Special Agent Maggie Knight looked up at the occult shop. Even if she hadn’t memorized the address, she would have known she was in the right place the minute she got there. The name was painted across huge plate-glass windows: One-Eyed Harry’s: Books, Furniture, and Curiosities, New, Used, and Rare. Below that, the windows were crowded with faded, leather-bound tomes, divination implements, and likely-worthless junk. And to top it off, there were two dogs lounging on the sidewalk, motionless as statues in the July heat—one pure white, one spotless black.
She went inside and walked straight to the counter, where a tall, lean man was rocked back in a chair, reading. “I’m looking for a book,” she said. “And I’ve been told that you’re the best.”
“Oh?” he said in a rough voice, not looking up. “And who told you that?”
“You, mostly,” she said with a smirk. “Too many times to recall.”
He finally sat up and set down his book, grinning. “I’m interested in the mostly. Is there someone else who agrees with me?” One-Eyed Harry came by his nickname honestly; the left side of his face was crushed, the cheekbone sunken in and the eye entirely missing. Maggie barely thought about it anymore. It had happened in Vietnam, before she was even born. He continued without waiting for her answer. “How’s the FBI job, Maggie? Sick of it yet?”
“It’s really fantastic, actually,” she responded. “I love taking down bad guys. How’s the new location? It looks pretty swanky.”
“Oh, it’s not so bad,” he said with a characteristic glass-half-empty shrug of resignation. “I get a lot more people in asking about the furniture, but some of them get interested in the other stuff. And there’s more kids around, which the mutts love.” The “furniture” part of the store’s name was a lie; Harry said it was to separate out the real customers, but he did have price tags with outrageous numbers on every item of furniture in the place. Every once in a while someone bought one, and he went to a flea market to re-fill that function.
“At least it’s not haunted,” Maggie said.
“Oh, she wasn’t so bad. She lent the place an air of authenticity.”
“You don’t need an air of authenticity, you are authentic. And she tried to kill you.”
He shrugged again. “I didn’t die.” His tone was almost disappointed. He hadn’t left the old place because of the ghost; she’d been properly exorcised and sent on her way. He’d left because it wasn’t worth it to try replacing the two sets of stairs the ghost had rotted through. If Maggie were inclined to nostalgia, she might miss it—she’d found her first coven there—but the new place was bigger, and if it got Harry more business, then as far as she was concerned it was better.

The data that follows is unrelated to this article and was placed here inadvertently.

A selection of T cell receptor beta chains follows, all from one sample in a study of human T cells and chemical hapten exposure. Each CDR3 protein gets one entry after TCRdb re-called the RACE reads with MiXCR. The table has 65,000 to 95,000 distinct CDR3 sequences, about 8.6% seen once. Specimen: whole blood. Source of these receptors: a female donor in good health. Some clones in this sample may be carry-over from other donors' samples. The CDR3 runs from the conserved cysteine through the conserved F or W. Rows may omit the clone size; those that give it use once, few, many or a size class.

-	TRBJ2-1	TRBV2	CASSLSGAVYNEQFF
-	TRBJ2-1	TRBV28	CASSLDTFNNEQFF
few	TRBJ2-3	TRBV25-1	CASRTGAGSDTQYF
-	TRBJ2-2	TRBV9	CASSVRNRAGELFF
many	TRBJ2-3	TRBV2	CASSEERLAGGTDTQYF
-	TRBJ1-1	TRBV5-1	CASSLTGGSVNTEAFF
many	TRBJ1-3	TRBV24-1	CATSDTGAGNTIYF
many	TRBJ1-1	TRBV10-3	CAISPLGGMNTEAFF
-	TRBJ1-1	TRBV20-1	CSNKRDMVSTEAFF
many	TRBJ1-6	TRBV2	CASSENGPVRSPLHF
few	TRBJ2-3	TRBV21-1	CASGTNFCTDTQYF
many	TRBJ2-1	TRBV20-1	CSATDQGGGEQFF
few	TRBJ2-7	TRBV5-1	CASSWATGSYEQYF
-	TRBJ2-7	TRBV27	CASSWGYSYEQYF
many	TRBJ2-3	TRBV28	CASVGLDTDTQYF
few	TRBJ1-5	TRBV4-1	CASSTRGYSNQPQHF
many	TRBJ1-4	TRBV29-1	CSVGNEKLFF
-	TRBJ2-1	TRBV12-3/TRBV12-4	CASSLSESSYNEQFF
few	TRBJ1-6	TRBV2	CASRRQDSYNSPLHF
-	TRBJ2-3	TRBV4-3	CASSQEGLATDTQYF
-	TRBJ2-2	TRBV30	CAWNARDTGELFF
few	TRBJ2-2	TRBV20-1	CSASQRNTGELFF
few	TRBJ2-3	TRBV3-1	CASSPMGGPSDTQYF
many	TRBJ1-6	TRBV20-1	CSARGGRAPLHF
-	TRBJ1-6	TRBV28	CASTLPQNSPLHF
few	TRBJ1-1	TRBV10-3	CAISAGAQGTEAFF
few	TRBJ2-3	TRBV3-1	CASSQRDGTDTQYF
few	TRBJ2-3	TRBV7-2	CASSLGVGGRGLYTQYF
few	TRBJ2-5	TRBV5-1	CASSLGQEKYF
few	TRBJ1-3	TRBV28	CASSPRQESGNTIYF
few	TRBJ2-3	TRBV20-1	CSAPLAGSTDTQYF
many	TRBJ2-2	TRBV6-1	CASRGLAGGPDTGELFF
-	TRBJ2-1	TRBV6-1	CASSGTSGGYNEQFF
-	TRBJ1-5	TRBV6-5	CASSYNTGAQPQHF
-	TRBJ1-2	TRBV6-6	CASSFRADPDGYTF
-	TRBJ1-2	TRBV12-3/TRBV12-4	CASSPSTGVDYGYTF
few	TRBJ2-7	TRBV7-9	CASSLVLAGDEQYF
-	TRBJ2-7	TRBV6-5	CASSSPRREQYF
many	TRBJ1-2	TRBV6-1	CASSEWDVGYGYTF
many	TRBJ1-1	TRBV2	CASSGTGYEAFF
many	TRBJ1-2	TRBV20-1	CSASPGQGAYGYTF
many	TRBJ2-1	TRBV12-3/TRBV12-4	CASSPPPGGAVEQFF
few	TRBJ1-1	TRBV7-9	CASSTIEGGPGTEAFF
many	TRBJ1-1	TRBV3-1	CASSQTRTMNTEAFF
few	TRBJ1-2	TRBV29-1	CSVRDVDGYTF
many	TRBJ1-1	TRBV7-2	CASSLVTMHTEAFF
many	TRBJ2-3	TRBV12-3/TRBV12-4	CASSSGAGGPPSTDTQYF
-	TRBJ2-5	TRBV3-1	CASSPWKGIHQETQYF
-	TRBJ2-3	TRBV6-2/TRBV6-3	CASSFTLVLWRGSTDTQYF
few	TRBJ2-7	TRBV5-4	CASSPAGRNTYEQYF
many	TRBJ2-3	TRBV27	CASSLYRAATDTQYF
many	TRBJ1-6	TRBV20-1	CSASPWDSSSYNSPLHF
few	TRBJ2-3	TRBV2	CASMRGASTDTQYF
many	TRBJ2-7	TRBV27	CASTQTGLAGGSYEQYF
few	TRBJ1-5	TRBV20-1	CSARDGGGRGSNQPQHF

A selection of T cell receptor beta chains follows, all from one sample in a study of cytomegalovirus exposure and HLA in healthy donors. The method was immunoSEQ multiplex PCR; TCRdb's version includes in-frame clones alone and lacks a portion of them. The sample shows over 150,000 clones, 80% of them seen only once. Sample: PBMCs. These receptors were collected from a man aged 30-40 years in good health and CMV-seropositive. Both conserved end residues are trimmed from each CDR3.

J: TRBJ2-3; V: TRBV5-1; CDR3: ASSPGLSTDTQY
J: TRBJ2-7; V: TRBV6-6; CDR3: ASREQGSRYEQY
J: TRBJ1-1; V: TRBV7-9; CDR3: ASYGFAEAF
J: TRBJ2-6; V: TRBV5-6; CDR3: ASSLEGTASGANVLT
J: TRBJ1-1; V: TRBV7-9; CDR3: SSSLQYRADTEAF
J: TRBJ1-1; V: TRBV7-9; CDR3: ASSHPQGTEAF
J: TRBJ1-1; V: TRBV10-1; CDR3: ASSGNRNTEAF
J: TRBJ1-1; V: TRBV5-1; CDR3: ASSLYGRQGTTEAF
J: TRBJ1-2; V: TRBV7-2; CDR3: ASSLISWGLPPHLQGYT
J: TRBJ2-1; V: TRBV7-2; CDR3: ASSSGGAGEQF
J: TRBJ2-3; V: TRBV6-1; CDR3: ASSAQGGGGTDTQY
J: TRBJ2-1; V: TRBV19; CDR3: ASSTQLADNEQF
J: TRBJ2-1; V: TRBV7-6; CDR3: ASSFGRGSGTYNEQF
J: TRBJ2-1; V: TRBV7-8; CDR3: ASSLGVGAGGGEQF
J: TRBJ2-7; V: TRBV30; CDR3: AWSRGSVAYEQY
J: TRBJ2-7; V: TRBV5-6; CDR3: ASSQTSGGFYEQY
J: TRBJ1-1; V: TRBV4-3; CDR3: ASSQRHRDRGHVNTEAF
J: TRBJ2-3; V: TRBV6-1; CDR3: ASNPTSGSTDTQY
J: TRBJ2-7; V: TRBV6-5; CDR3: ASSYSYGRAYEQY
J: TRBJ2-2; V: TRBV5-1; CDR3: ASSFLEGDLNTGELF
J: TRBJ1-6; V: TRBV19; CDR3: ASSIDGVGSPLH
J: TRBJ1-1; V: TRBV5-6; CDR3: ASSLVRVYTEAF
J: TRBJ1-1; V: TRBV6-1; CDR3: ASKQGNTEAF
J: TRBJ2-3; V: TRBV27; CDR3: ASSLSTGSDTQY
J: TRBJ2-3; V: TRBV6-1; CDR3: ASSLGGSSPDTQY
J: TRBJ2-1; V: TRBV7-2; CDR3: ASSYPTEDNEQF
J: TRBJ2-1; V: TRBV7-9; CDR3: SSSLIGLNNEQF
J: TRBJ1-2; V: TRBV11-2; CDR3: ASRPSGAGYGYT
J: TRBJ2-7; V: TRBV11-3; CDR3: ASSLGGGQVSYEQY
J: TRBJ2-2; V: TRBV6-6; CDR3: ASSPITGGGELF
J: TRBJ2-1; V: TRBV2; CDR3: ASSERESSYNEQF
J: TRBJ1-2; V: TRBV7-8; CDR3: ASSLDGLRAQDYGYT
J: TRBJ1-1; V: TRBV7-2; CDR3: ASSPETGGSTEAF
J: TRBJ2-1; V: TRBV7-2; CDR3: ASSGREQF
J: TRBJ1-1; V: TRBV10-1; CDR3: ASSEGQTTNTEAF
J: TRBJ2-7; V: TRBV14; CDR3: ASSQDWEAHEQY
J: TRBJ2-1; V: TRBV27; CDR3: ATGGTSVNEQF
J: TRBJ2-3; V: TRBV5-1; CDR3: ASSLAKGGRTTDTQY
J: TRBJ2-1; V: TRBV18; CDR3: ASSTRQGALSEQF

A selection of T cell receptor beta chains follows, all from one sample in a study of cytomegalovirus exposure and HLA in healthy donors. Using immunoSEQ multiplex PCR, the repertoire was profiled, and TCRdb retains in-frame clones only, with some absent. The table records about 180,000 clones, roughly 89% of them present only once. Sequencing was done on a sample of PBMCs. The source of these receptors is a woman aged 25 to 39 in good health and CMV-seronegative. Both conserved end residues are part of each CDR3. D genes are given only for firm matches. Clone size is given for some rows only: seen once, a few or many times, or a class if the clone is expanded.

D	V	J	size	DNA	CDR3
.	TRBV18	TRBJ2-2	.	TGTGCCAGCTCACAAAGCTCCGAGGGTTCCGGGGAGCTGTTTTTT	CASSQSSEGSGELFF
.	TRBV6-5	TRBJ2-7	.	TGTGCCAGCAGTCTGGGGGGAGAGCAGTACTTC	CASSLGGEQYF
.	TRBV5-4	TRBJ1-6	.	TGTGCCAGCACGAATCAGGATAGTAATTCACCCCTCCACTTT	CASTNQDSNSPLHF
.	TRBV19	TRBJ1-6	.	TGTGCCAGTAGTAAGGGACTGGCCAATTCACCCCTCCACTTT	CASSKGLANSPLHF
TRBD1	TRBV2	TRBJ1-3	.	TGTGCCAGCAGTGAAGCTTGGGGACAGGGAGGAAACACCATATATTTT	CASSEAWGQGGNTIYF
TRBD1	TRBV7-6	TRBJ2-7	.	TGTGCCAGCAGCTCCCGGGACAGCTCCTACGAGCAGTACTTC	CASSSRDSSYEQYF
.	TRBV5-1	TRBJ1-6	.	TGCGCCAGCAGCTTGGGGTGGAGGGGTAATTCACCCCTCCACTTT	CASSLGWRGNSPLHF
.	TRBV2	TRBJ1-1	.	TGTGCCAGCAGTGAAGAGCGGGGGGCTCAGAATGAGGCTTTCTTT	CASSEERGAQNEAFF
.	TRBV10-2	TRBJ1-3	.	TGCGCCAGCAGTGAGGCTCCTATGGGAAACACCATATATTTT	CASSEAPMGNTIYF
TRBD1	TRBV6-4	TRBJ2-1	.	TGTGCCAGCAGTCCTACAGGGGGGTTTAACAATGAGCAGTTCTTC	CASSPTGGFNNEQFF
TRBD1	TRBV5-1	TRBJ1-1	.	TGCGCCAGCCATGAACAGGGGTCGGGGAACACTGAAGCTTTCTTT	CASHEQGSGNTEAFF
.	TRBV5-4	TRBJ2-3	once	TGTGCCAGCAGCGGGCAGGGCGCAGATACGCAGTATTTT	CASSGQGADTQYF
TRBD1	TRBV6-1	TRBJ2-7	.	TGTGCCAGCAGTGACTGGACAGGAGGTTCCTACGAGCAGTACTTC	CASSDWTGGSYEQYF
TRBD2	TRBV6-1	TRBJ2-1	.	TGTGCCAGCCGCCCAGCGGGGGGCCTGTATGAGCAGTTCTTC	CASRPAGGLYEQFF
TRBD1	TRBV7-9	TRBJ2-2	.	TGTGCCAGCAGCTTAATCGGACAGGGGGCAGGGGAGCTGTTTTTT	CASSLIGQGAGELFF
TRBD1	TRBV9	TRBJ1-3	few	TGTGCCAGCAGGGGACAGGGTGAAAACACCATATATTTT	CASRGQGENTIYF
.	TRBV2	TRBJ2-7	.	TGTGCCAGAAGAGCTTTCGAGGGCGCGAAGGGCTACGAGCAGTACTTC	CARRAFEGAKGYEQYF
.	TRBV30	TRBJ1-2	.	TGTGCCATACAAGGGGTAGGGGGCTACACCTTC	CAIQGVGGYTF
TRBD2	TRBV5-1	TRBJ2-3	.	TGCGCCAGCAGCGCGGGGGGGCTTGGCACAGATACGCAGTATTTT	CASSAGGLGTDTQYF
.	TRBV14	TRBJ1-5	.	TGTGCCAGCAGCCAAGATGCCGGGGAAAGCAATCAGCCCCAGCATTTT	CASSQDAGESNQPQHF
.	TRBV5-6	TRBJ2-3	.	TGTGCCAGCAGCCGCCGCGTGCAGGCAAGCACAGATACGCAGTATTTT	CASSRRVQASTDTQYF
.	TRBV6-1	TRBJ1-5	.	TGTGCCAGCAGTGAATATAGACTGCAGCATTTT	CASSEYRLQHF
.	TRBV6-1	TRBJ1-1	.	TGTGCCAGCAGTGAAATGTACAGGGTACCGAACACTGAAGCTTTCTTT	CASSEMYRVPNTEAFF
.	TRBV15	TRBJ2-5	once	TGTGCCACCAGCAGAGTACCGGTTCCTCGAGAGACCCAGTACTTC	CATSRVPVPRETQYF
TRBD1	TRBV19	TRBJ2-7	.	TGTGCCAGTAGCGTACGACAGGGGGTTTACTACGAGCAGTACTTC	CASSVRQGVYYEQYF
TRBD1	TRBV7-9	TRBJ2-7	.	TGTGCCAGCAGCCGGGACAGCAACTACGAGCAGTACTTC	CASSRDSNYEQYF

“So I really am looking for a book,” she told him. “I don’t know if you have it, but you might be able to locate it.”
“Can’t do your own damn internet search? Does the FBI really pay you for this stuff?”
She grinned at him. “Actually, I don’t know the title. And not only do they pay me, they’ll pay you, if you have the book and we can buy it.” When he didn’t argue anymore, she pulled a folded paper out of her pocket and unfolded it for him, flattening it on the table. “This is the photo from the auction. It was involved in an old case, that we thought was entirely closed, but now it turns out there might be a few problems. Namely, the guy is claiming that if he has it back he can prove his innocence.”
“Huh.” Harry picked up the paper and held it close to his face, inspecting it with his right eye. She knew what he was seeing, of course; a grainy old photo of a thick, heavy book, bound in dark blue leather and with a sun symbol and a few words in Greek inscribed on the front cover. They’d gotten a Greek translator, but the photo was so bad that she hadn’t been able to give them a confident translation, and the variations they’d tried searching hadn’t helped any. “And the FBI takes him seriously?”